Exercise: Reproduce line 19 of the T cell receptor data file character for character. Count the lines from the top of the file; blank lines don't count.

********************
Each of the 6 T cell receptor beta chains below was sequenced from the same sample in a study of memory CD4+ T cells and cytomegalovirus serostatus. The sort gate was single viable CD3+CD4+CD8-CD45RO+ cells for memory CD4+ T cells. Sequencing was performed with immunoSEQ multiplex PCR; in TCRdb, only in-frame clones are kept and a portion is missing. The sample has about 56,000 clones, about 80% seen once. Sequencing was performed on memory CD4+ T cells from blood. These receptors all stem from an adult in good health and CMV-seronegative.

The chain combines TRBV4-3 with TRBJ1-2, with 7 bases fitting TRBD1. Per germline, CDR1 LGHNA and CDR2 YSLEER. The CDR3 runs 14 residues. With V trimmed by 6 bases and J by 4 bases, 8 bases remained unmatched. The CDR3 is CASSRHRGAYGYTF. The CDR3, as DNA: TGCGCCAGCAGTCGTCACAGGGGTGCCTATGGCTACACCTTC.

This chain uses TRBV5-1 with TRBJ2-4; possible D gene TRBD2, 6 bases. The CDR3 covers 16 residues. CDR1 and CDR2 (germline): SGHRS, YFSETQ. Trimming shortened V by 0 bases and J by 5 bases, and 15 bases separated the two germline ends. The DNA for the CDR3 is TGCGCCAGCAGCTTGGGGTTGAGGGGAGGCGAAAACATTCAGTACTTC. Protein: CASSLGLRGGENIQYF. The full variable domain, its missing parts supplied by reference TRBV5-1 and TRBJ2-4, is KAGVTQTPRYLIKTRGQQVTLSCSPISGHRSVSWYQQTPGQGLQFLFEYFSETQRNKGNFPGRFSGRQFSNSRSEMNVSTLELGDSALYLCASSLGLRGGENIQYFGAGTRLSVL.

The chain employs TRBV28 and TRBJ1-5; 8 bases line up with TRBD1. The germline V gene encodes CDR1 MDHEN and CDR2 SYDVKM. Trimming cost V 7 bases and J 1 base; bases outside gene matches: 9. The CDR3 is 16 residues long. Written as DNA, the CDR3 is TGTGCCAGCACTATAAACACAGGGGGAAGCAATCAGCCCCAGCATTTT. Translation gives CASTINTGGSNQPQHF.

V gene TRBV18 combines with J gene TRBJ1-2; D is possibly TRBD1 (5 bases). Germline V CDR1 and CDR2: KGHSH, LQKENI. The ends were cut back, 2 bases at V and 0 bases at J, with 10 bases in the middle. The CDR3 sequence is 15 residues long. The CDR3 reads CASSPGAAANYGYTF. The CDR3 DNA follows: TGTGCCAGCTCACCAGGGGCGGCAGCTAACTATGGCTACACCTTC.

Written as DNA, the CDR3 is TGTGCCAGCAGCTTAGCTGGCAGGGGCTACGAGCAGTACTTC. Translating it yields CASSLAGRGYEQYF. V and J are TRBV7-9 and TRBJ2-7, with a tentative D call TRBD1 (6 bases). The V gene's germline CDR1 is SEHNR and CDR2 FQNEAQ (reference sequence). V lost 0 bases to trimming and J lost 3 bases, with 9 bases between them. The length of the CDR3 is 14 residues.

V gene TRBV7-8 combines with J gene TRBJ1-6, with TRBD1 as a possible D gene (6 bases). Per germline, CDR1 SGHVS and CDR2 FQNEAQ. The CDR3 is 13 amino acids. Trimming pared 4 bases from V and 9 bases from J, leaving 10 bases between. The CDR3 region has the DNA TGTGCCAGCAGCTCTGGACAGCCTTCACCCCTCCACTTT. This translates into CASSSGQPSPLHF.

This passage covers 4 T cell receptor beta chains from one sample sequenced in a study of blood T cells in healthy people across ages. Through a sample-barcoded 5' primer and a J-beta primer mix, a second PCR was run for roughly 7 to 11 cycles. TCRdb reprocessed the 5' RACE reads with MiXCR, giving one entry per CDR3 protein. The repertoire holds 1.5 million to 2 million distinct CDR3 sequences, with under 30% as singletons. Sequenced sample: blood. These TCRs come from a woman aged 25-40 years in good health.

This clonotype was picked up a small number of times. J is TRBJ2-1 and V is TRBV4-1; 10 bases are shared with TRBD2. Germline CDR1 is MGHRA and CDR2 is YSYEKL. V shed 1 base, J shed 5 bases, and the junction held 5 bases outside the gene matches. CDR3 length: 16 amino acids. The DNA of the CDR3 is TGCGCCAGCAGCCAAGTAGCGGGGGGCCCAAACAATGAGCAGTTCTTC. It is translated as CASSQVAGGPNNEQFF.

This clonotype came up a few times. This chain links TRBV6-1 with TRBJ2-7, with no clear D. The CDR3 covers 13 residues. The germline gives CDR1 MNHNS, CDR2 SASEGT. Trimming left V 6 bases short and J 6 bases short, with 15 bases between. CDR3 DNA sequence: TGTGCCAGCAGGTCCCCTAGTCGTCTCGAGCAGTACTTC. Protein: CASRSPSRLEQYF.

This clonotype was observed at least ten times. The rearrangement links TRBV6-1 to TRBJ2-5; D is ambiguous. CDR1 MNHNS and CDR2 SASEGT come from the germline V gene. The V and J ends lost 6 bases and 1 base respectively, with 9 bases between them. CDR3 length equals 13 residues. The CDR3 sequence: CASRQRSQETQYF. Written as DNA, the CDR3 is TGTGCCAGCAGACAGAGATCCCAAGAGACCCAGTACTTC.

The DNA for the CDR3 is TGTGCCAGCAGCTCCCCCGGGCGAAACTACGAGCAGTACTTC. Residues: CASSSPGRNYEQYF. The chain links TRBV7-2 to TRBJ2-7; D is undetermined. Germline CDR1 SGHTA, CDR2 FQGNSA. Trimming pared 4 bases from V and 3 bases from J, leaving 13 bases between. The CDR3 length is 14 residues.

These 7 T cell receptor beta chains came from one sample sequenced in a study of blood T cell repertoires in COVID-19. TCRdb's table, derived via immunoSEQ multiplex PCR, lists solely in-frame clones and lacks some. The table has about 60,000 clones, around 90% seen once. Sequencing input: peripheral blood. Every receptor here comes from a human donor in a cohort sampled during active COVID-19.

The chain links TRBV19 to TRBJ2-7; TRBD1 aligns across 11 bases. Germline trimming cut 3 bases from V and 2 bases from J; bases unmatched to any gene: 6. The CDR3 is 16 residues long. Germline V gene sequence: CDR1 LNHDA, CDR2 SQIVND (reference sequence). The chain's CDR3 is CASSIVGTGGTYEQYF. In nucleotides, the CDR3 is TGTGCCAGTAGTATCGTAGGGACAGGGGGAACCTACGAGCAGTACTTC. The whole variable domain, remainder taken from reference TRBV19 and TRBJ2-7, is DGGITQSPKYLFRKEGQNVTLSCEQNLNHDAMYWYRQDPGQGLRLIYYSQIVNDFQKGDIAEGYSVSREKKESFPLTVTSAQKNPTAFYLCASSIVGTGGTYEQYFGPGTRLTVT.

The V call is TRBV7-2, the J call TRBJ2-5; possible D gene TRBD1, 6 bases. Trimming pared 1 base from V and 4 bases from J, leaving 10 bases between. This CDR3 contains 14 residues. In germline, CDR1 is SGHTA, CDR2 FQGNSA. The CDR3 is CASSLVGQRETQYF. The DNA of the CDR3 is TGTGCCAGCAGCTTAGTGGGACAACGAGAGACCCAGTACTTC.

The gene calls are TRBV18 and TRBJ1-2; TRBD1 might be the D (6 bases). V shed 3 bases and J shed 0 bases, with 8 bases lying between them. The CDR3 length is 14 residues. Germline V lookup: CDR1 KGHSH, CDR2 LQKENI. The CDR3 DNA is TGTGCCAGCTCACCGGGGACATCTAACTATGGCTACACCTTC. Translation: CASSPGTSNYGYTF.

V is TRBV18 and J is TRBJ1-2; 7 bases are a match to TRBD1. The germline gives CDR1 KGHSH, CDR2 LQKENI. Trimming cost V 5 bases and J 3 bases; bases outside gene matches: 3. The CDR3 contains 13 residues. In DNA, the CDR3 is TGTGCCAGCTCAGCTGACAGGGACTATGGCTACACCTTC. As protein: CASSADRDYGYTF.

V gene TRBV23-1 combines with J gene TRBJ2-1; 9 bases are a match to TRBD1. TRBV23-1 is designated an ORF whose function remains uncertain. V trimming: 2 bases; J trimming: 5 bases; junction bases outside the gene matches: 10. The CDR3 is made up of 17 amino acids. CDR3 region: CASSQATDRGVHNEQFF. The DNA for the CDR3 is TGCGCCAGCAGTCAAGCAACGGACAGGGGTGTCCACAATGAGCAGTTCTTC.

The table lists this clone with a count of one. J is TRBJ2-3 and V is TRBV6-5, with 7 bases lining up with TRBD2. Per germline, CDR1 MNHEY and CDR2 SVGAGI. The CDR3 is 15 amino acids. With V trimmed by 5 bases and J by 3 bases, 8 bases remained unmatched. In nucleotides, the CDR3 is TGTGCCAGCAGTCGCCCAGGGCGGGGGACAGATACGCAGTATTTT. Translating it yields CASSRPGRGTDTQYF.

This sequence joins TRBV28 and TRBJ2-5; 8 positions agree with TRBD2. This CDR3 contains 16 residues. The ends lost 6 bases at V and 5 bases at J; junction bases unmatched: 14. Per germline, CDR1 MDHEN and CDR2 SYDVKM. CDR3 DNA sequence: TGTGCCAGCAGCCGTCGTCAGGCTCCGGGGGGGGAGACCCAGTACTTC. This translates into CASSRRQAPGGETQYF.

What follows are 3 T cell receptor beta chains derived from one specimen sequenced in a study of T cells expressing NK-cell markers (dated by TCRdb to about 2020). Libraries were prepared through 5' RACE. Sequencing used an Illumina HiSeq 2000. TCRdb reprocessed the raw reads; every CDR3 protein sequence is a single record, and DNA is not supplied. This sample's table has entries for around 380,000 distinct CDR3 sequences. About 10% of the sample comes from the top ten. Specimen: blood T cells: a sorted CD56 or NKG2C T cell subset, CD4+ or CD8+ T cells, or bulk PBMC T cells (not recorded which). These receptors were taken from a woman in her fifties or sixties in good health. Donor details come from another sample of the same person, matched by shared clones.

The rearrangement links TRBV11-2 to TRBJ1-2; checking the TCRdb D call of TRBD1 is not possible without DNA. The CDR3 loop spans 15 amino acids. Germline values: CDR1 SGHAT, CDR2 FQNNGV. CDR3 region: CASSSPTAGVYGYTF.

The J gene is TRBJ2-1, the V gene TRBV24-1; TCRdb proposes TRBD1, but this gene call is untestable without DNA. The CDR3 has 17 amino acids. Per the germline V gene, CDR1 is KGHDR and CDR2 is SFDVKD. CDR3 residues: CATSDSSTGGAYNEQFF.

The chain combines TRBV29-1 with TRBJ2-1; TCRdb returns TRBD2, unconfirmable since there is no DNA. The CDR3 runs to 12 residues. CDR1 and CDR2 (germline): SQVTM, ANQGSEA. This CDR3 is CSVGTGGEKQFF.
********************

The table lists this clone with a count of one. J is TRBJ2-3 and V is TRBV6-5, with 7 bases lining up with TRBD2. Per germline, CDR1 MNHEY and CDR2 SVGAGI. The CDR3 is 15 amino acids. With V trimmed by 5 bases and J by 3 bases, 8 bases remained unmatched. In nucleotides, the CDR3 is TGTGCCAGCAGTCGCCCAGGGCGGGGGACAGATACGCAGTATTTT. Translating it yields CASSRPGRGTDTQYF.